Republicans hope the spate of bad polling numbers after the government shutdown will be ephemeral and voters will shift their focus to other issues. One place where the damage may be more permanent is Virginia.
"The shutdown was transformative in Northern Virginia," says Geoff Garin, a Democratic poll taker. These heavily populated suburbs and exurbs of Washington are home to government workers and employees of companies that have contracts with the federal government.
Virginia has been moving from a reliably Republican, or red, state to a purple or toss-up one, with increasing signs of a more Democratic, or blue, tilt.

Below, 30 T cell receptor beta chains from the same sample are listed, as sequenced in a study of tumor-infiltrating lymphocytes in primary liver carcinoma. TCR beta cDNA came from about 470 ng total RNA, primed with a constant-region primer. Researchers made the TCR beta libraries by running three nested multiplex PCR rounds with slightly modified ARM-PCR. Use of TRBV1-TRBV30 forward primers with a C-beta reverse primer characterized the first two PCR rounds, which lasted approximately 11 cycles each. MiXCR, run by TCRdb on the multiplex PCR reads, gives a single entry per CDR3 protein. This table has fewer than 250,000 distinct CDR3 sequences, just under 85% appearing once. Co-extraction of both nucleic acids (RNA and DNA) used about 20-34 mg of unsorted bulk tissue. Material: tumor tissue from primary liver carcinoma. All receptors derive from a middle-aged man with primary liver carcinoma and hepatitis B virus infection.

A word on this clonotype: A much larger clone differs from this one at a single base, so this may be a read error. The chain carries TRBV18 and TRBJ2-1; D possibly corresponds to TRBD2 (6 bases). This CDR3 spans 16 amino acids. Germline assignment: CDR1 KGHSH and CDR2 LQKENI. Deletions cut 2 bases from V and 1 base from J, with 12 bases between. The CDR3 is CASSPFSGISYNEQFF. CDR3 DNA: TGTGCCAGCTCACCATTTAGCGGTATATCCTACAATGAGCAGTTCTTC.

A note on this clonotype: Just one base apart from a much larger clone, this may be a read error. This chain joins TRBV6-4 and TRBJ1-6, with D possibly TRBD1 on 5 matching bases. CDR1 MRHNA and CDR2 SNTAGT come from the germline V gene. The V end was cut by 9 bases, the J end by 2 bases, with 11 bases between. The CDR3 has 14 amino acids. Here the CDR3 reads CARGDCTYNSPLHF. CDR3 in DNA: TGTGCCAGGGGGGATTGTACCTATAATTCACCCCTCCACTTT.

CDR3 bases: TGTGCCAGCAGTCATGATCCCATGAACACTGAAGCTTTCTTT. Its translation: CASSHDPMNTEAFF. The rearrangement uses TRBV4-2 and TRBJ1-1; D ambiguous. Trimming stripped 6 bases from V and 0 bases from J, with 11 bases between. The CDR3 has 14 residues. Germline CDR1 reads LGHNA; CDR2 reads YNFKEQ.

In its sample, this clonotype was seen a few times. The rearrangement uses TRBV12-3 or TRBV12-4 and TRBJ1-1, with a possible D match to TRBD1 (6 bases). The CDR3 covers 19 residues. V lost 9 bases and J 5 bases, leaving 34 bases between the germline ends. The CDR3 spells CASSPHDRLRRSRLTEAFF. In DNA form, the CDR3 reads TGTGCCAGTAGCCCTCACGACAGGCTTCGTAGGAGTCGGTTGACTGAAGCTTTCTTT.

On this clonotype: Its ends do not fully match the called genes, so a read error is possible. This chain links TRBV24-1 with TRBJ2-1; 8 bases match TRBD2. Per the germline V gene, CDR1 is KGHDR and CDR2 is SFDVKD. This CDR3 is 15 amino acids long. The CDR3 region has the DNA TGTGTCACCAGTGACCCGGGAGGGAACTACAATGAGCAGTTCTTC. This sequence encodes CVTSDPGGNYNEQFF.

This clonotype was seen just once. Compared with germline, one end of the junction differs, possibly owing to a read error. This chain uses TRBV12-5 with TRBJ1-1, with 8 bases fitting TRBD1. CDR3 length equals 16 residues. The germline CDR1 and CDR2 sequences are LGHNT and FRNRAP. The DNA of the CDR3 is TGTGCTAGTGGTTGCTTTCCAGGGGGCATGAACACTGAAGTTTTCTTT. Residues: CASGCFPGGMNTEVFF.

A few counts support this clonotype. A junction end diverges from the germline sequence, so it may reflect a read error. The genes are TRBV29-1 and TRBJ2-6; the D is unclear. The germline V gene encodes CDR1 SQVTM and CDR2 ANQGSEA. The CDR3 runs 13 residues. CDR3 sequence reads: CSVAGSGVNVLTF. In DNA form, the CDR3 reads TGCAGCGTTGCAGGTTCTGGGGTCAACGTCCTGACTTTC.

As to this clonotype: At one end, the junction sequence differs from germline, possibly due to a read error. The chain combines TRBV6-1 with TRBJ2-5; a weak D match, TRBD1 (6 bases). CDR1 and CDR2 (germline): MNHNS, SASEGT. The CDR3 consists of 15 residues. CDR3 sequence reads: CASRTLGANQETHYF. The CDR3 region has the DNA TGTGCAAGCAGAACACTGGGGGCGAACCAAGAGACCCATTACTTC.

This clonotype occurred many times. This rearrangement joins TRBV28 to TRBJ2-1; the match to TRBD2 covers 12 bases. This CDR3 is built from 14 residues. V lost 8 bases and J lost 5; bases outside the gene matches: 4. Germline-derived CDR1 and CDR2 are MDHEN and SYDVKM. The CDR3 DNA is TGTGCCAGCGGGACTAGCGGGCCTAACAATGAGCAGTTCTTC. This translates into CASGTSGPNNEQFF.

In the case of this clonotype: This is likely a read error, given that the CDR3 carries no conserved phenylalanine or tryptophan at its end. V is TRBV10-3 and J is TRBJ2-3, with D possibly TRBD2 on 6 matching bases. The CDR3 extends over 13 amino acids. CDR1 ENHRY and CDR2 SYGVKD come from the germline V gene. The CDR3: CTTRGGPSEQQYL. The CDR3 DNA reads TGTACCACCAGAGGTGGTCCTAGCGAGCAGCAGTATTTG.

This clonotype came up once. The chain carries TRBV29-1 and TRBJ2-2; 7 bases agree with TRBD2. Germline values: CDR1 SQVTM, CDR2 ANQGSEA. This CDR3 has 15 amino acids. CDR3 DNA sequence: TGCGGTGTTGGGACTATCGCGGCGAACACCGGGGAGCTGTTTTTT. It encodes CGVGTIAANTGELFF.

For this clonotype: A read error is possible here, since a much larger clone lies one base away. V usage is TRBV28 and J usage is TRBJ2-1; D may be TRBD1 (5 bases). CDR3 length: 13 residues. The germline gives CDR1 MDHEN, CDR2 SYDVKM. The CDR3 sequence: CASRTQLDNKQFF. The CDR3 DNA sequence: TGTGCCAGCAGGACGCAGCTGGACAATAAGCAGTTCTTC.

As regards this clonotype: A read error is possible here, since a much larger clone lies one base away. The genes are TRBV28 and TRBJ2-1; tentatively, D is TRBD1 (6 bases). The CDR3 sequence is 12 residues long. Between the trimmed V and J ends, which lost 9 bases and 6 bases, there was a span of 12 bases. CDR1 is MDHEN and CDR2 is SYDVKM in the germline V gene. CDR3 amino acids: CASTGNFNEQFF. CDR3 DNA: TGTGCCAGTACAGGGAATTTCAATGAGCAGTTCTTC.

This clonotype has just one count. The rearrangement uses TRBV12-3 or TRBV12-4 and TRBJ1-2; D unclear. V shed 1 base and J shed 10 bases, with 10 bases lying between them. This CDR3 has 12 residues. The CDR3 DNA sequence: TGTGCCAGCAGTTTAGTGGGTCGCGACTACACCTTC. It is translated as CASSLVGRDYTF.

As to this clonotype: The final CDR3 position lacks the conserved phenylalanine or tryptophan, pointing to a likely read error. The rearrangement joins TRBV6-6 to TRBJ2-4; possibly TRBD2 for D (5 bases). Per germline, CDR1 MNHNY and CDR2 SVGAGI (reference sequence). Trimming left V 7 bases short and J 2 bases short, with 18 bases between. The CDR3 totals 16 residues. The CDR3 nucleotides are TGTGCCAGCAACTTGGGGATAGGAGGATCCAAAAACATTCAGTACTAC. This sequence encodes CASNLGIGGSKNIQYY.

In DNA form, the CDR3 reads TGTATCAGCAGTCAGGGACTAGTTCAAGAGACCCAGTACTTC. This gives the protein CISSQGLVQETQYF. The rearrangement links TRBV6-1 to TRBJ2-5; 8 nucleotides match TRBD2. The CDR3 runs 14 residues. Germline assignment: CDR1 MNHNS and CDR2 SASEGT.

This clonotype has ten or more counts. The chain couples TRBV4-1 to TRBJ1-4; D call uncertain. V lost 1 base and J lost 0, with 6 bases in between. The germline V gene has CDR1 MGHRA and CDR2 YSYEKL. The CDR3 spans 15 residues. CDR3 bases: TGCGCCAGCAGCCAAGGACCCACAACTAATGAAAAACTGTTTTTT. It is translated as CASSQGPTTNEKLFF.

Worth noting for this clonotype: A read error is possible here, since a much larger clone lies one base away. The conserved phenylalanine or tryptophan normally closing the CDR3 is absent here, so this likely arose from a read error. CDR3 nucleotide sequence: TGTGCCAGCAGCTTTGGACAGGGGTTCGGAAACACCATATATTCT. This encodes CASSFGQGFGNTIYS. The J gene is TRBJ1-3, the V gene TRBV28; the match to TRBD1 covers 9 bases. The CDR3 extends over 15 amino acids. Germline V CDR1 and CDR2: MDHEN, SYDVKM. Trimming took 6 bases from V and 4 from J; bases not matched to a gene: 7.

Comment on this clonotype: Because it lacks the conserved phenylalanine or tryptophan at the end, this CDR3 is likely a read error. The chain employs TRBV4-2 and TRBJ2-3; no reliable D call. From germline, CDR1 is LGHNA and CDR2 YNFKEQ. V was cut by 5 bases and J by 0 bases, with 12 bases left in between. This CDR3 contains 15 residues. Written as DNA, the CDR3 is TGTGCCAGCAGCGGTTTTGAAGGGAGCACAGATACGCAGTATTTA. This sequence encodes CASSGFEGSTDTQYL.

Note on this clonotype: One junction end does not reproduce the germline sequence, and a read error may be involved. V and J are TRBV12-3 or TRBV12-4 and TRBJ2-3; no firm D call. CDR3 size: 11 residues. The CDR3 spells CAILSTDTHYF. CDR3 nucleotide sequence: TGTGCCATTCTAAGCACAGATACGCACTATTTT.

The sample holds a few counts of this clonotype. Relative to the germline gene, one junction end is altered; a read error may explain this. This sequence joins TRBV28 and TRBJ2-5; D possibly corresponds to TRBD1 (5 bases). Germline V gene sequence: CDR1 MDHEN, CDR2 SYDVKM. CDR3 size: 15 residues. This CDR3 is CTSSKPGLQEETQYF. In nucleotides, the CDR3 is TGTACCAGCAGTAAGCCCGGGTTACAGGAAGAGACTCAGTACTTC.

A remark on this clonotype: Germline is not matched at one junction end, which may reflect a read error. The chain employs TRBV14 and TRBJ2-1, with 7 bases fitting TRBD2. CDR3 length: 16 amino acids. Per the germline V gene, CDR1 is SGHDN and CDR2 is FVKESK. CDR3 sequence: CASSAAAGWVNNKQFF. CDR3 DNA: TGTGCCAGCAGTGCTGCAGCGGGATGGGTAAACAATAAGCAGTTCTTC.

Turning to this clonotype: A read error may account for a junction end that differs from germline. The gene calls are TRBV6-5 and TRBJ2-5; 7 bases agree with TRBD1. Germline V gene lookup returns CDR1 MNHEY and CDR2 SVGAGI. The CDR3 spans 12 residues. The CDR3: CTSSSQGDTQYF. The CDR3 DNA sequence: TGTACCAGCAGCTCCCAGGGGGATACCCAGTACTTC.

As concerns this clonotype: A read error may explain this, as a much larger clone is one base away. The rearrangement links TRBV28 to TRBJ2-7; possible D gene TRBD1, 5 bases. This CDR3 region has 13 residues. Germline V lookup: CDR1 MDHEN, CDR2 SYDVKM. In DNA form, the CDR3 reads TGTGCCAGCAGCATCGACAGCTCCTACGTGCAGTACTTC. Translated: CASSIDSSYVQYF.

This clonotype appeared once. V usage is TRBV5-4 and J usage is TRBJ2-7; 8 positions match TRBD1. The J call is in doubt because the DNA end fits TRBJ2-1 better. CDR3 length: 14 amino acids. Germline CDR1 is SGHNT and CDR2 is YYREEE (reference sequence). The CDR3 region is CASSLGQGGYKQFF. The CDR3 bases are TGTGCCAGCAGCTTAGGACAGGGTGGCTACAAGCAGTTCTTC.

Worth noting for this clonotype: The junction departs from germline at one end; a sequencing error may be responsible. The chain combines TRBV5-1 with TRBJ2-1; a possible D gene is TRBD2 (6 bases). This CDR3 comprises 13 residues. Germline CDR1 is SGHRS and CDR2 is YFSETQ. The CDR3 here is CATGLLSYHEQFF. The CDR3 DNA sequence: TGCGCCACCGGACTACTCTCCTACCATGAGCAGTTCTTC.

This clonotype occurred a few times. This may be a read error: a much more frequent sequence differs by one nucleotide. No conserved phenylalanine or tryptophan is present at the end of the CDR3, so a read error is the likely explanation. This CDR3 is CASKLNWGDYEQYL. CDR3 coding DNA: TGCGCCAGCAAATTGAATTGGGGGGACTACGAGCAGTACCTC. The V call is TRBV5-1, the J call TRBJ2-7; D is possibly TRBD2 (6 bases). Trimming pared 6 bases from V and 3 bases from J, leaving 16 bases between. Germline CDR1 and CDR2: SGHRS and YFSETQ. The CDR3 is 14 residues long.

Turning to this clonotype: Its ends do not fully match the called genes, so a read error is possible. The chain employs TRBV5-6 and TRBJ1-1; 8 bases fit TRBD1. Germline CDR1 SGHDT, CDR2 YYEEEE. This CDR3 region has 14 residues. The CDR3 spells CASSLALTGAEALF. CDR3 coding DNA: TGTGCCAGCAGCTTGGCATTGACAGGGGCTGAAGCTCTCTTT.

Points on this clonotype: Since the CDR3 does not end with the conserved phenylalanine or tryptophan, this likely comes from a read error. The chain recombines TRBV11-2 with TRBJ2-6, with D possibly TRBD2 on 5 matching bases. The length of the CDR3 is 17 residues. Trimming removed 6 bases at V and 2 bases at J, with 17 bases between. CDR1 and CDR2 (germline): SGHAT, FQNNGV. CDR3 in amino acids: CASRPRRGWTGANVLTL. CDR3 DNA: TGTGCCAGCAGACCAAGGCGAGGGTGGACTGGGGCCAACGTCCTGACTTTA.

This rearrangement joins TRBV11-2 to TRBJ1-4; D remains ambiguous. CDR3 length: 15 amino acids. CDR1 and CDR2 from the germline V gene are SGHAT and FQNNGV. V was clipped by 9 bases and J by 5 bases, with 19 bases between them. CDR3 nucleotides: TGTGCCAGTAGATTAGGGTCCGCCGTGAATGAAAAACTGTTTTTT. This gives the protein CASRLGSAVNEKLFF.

The whole of northern Virginia already was leaning Democratic, making the state a battleground over the last decade. Barack Obama carried the state in the last two presidential elections, the first democrat to do since Lyndon Johnson in 1964.
Both of Virginia's U.S. senators are Democrats; eight of 11 House members, however, are Republicans, and the party also holds the statehouse in Richmond.
A key test is the Nov. 5 governor's race. The Democratic candidate, Terry McAuliffe, a confidant of the Clintons, is a strong favorite over Attorney General Ken Cuccinelli, a right wing-Republican.
A GUIDE: If McAuliffe, who has his negatives, wins by 5 points or less, chalk it up to the weakness of the Republican candidate. But if he wins by more than 5 points -- and especially if he wins by more than 10 -- it will be interpreted as a harbinger of a once reliably red state turning blue, and perhaps of Republican problems everywhere in 2014.
(Albert R. Hunt is a Bloomberg View columnist. Follow him on Twitter.)